Q: Drought was stated as what caused the trees' death, only dying pine trees were pictured. No mention of the boring insects that kill pine trees, was that omission intentional? No pictures of dying deciduous trees either. I have seen dead pine trees in peoples' yards where their lawn is nice and green - they water the lawn and trees - yet the tree is dead. Is drought or boring insects the reason for so many dead pine trees in Lane County?
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This publication is a reference guide for forest soils productivity and management. Main topics include (1) understanding and managing risk, (2) soil characteristics that affect productivity, (3) soil survey information for forestland managers/management of soil erosion, (4) managing mass wasting risk, (5) managing soil disturbance, and (6) maintaining adequate nutrient supply.
By tapping nutrients from bedrock, red alder trees play a key role in healthy forest ecosystems.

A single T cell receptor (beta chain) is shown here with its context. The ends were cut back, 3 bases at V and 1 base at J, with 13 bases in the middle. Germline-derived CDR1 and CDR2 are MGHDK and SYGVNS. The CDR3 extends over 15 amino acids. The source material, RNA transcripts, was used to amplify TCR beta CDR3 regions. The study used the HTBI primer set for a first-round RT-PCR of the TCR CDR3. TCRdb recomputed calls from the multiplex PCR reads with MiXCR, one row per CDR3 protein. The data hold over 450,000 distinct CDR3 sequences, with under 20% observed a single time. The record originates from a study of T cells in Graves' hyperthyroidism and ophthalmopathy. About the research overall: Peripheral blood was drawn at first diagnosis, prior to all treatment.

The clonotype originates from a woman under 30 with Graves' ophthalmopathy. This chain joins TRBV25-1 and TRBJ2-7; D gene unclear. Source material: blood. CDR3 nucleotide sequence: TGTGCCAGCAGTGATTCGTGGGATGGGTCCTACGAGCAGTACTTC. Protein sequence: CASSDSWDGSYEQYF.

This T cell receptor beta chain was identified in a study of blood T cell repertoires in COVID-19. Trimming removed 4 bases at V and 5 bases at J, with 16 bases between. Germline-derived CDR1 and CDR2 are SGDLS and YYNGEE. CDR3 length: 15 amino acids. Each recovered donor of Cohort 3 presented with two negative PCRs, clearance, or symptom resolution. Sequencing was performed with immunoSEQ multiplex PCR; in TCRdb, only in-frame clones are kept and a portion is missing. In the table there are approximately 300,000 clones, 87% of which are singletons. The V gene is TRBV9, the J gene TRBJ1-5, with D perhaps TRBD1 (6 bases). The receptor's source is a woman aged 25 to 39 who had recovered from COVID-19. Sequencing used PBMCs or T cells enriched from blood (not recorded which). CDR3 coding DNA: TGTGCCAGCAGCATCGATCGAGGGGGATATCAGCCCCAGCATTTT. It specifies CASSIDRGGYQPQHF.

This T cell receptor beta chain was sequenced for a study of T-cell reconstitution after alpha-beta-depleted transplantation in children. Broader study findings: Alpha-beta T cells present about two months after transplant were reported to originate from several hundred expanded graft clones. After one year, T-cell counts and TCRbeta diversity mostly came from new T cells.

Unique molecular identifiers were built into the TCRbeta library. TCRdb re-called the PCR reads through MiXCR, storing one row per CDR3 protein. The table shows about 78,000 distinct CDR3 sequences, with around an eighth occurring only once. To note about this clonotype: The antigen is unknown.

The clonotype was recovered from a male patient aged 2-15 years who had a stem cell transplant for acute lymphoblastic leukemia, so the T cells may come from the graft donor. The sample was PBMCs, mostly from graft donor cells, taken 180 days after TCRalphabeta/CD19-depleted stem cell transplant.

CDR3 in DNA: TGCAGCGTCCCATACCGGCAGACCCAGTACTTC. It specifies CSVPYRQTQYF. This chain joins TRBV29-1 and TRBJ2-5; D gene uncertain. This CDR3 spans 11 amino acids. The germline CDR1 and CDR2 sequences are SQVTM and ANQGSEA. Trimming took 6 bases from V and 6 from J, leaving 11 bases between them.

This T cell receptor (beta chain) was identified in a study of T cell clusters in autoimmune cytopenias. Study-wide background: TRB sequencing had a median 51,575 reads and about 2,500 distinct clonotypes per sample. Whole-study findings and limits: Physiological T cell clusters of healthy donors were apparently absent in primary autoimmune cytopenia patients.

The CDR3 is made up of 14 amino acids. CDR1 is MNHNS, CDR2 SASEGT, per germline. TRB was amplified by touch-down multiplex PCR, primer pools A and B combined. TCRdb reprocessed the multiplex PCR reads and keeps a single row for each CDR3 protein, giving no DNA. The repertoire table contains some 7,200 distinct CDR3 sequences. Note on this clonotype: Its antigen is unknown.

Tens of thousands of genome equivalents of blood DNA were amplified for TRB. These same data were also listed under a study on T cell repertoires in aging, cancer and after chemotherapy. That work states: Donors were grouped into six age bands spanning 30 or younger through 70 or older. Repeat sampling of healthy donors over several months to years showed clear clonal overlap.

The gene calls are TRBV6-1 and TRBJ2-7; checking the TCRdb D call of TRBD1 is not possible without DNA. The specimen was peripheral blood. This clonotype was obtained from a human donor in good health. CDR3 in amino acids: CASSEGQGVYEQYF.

Scientists have developed a new approach to modeling potentially drought-prone soils in Pacific Northwest forests, which could aid natural resource managers to prepare forested landscapes for a changing climate.
Describes abiotic injuries caused by weather, soil, and human behavior. Provides basic information on how to understand abiotic injures, presents common examples of abiotic injury, and discusses management control practices.
This publication outlines the role of forest organic debris in inland Northwest forests. Recommends how to maintain forest soil productivity and improve wildlife habitat while reducing wildfire and insect-pest hazards. Tells how to estimate amount of organic debris in a stand. Full-color photos and illustrations.
A two-minute overview of the Extension Forestry and Natural Resources program.
Most “sick tree” problems can be traced back to underlying stresses that have reduced the tree's vigor, making it more vulnerable to diseases or insect pests.